Surprising no one, Facebook is rebranding itself as Meta.
The news came at the very end of this year’s Facebook Connect event, following an unnecessarily long spiel by CEO Mark Zuckerberg about why the future of technology lies in the so-called metaverse. As for why Zuck wants to change the name? Apparently, the name Facebook makes people think too much of the social network and doesn’t reflect the totality of his ultimate ambitions for the company.
“Today we’re seen as a social media company. Facebook is one of the most used technology products in the history of the world. It’s an iconic social media brand,” Zuckerberg writes in a letter about the Meta rebrand. “Right now our brand is so tightly linked to one product that it can’t possibly represent everything we’re doing today, let alone the future.”
Folks were pretty sure the name change was coming for some time now. Not only had Facebook bought the domain meta.com, but Zuckerberg himself has also been banging on about the metaverse—a world where people interact with each other through AR and VR—for months now. Zuckerberg not only revealed the new logo for the company, he also noted that since meta is Greek for the word “beyond” the company’s services would no longer necessitate a Facebook account. Bloomberg anchor Caroline Hyde also tweeted that the company would begin trading as ‘MVRS’ starting Dec. 1, 2021.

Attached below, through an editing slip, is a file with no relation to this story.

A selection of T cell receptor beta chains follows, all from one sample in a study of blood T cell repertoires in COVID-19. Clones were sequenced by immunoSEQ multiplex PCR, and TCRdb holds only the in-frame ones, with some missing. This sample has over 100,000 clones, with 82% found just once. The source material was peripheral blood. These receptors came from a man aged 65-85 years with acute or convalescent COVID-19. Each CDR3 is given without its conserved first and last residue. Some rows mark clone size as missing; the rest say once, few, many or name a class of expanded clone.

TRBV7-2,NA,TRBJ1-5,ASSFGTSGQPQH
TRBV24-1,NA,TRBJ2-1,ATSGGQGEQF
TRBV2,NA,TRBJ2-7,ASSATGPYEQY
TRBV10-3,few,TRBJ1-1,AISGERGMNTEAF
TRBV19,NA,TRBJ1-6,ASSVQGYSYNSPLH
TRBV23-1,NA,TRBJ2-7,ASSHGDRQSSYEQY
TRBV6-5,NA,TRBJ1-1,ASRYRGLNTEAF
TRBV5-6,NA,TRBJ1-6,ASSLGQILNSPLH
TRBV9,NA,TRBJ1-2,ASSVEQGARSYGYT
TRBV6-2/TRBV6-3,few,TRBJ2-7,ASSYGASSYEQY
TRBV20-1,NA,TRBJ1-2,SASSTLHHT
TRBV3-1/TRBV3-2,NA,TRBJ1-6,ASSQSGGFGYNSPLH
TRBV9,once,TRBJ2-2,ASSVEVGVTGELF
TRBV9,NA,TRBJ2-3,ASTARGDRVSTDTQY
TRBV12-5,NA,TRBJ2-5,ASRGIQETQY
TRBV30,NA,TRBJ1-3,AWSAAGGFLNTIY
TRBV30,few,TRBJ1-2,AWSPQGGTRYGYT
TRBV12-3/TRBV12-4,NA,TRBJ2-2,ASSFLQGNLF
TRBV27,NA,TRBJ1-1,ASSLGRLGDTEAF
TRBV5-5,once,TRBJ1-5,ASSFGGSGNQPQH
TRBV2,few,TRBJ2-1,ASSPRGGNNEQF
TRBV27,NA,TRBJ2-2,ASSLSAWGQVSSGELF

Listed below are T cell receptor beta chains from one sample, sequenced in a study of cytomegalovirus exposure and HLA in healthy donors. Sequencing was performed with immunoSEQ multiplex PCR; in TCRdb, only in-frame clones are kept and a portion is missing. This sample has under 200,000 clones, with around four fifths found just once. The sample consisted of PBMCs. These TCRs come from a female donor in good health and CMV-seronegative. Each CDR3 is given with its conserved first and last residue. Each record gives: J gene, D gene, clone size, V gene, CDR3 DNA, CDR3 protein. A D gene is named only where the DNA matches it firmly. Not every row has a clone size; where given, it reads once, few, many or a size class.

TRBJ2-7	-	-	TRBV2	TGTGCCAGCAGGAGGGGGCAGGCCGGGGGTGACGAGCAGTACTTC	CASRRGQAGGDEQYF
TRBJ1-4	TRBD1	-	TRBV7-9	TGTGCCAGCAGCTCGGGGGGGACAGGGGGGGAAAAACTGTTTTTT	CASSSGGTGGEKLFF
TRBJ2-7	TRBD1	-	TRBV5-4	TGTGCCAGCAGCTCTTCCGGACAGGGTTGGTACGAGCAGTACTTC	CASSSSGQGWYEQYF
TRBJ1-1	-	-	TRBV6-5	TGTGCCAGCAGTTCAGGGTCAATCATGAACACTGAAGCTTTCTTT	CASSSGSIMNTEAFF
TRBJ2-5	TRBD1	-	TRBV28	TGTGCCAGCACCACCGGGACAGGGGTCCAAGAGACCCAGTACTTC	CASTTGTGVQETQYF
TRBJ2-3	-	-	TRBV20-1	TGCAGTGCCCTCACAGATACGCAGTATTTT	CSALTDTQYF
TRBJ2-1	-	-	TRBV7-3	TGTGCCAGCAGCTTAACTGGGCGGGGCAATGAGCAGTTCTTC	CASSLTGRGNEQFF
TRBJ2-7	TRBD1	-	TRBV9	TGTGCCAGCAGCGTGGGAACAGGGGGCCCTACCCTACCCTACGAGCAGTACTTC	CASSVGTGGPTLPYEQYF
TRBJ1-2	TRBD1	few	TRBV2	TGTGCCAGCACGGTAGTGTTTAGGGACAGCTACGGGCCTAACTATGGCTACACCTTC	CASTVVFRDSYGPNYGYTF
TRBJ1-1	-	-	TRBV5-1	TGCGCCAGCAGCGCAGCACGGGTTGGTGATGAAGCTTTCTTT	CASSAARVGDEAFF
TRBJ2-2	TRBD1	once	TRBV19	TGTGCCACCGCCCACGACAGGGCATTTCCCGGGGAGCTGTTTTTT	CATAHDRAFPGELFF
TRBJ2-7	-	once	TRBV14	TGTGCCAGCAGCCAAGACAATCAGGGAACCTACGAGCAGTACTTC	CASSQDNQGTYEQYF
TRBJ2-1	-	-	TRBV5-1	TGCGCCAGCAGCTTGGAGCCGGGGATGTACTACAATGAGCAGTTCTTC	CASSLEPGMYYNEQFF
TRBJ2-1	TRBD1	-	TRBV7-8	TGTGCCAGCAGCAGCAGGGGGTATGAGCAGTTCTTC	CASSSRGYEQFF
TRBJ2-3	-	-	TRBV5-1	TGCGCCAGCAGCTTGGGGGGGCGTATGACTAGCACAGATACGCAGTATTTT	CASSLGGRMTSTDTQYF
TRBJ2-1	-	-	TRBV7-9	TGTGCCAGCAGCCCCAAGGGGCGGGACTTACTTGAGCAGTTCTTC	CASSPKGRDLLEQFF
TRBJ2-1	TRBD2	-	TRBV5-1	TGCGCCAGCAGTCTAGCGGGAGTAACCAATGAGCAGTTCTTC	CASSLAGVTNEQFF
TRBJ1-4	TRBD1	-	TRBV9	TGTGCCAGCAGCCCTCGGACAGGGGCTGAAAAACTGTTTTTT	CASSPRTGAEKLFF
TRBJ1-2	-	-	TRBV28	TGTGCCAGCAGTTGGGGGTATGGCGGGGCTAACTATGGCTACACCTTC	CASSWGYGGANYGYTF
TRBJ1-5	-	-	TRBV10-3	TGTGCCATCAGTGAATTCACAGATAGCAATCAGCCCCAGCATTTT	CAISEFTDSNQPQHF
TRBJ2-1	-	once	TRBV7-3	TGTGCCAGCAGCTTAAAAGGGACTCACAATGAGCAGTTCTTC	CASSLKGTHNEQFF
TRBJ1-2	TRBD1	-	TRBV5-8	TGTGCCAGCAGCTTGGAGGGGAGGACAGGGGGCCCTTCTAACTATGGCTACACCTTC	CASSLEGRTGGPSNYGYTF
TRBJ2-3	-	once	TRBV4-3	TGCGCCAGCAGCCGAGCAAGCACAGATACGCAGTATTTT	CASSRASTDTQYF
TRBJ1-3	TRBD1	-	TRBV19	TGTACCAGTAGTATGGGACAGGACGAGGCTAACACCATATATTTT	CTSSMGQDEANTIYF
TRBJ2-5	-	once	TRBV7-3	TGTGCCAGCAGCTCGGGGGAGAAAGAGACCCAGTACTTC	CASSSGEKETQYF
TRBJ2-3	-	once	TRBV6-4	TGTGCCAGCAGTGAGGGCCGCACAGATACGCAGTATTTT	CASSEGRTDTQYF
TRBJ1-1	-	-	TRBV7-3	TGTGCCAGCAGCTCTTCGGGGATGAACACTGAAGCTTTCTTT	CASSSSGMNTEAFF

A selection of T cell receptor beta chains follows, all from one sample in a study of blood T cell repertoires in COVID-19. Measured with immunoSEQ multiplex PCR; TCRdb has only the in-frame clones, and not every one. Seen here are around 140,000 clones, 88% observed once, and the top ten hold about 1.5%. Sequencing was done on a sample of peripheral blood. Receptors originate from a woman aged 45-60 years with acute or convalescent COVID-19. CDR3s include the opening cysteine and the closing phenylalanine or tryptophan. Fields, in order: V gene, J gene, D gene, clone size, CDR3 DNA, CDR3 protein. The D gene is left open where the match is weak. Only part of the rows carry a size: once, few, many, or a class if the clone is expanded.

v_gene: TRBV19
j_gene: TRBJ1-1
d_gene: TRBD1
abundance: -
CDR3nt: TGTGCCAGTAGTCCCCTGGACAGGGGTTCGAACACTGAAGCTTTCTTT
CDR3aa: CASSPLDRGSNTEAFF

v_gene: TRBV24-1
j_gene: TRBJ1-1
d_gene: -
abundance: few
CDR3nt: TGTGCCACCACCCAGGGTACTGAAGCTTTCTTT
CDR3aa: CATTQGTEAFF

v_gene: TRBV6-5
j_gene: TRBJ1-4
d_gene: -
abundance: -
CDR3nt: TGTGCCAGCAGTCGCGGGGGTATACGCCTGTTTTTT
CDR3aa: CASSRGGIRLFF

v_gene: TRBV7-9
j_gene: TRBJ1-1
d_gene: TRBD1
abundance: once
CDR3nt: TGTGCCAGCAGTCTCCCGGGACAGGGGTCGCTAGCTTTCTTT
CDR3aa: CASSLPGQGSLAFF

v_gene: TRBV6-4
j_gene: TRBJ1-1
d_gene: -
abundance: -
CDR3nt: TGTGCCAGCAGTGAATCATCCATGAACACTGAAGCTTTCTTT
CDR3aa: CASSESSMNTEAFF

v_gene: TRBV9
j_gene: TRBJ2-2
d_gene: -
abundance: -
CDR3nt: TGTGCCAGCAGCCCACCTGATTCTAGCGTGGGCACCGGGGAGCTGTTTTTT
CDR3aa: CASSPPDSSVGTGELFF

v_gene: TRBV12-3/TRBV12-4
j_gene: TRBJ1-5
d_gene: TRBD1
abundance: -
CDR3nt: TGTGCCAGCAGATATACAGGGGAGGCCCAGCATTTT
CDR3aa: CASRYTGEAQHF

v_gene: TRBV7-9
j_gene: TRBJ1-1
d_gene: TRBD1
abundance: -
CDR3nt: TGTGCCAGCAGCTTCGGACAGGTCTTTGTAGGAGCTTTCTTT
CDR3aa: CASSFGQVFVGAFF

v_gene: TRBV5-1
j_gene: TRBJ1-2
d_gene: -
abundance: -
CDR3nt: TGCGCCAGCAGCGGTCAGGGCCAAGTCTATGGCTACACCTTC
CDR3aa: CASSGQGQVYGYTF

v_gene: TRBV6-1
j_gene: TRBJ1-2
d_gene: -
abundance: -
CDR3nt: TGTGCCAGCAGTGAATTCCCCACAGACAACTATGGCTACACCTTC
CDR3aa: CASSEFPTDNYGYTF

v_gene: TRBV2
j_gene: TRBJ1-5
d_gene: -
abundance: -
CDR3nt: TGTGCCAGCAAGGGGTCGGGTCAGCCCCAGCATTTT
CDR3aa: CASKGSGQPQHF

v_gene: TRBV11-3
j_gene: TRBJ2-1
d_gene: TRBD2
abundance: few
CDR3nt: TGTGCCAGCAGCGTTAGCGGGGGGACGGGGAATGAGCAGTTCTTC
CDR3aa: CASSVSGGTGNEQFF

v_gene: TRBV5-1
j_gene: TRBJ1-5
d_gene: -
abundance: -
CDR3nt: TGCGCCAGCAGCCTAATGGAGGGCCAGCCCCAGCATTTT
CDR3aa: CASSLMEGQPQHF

“The metaverse is the next evolution of social connection,” reads Facebook’s Meta page. “Our company’s vision is to help bring the metaverse to life, so we are changing our name to reflect our commitment to this future.”
Throughout his keynote, Zuckerberg touched on some sci-fi-esque concepts, ranging from wristbands that can read your mind, to both photorealistic and stylized avatars. He also doubled down on the metaverse where people will be able to do such cursed activities as view NFT galleries, download the latest “merch,” and interact with avatars of celebrities. He also waxed poetic about the metaverse economy, which for some reason involves YouTube influencers selling perfumes called “Cuffing season.” (Question: How does one smell scents in the metaverse?)
In terms of hardware, Zuckerberg also referenced “Project Cambria”, a higher-end version of the Oculus Quest 2. You may have seen it earlier this month, as leaked renders. He also highlighted the recently launched Ray-Ban Stories, its smart sunglasses collaboration with Essilor Luxottica. And he referenced a more advanced smart glasses project but stated we were quite far from seeing them as a myriad of sensors and components would have to be shrunk to fit a 5mm frame.
Naturally, Zuckerberg admitted that a lot of the fantastical things shown in today’s keynote are years, perhaps even decades from fruition. One might wonder why Zuckerberg is so keen to jump the gun when the finish line is so far into the future. Well, Zuck had an answer for that, too.
“From now on, we will be metaverse-first, not Facebook-first.”
Sure, buddy. You’ll always be Facebook in our shriveled hearts.